After the probe lands, the orbiter will continue to analyze the Martian atmosphere. Image Credit: ESA
The ExoMars Trace Gas Orbiter (TGO) successfully launched from Baikonur in Kazakhstan this morning.
The first of two ExoMars missions, the probe will arrive in orbit around the Red Planet in October where its lander, Schiaparelli, will detach and head down to the Martian surface.
As it descends it will reach a top speed of 21,000km/h and will use a combination of a heatshield, a parachute and a cushion of crushable material on its underside to help it survive the landing.
The main goal of the mission will be to detect and analyze traces of methane in the planet's atmosphere, a gas that could indicate the presence of microbial life.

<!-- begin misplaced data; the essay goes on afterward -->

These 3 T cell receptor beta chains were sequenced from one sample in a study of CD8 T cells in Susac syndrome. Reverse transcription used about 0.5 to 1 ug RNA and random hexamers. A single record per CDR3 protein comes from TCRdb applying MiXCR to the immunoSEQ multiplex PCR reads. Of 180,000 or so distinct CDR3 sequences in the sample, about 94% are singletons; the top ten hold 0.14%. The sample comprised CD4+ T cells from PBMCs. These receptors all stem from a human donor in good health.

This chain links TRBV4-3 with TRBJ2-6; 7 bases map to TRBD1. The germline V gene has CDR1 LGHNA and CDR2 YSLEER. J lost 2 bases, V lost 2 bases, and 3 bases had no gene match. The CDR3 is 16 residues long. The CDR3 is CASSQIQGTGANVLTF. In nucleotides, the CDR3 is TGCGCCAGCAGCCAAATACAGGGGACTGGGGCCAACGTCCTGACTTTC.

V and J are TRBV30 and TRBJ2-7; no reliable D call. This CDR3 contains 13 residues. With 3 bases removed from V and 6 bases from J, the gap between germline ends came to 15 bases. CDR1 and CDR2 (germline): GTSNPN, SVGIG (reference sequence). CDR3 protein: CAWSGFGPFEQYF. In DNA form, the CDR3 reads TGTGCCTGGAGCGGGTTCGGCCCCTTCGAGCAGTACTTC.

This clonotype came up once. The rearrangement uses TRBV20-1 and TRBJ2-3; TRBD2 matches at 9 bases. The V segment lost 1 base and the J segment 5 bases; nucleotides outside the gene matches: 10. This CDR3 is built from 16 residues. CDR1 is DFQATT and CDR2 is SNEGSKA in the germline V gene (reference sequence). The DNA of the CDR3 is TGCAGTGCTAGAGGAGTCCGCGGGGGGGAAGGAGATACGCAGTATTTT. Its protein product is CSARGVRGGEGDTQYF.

Scientists will be particularly excited if the methane on Mars is found to be laced with the isotope carbon-12 as this would suggest that its origins are biological, rather than geological.
"This is a series of missions that's trying to address one of the fundamental questions in science: is there life anywhere else besides the Earth ?" said planetary scientist Dr Peter Grindrod.
"Finding that life exists elsewhere in the solar system would be a huge discovery, so the evidence has to be strong. As they say, extraordinary claims require extraordinary evidence."
Source: BBC News | Comments (18)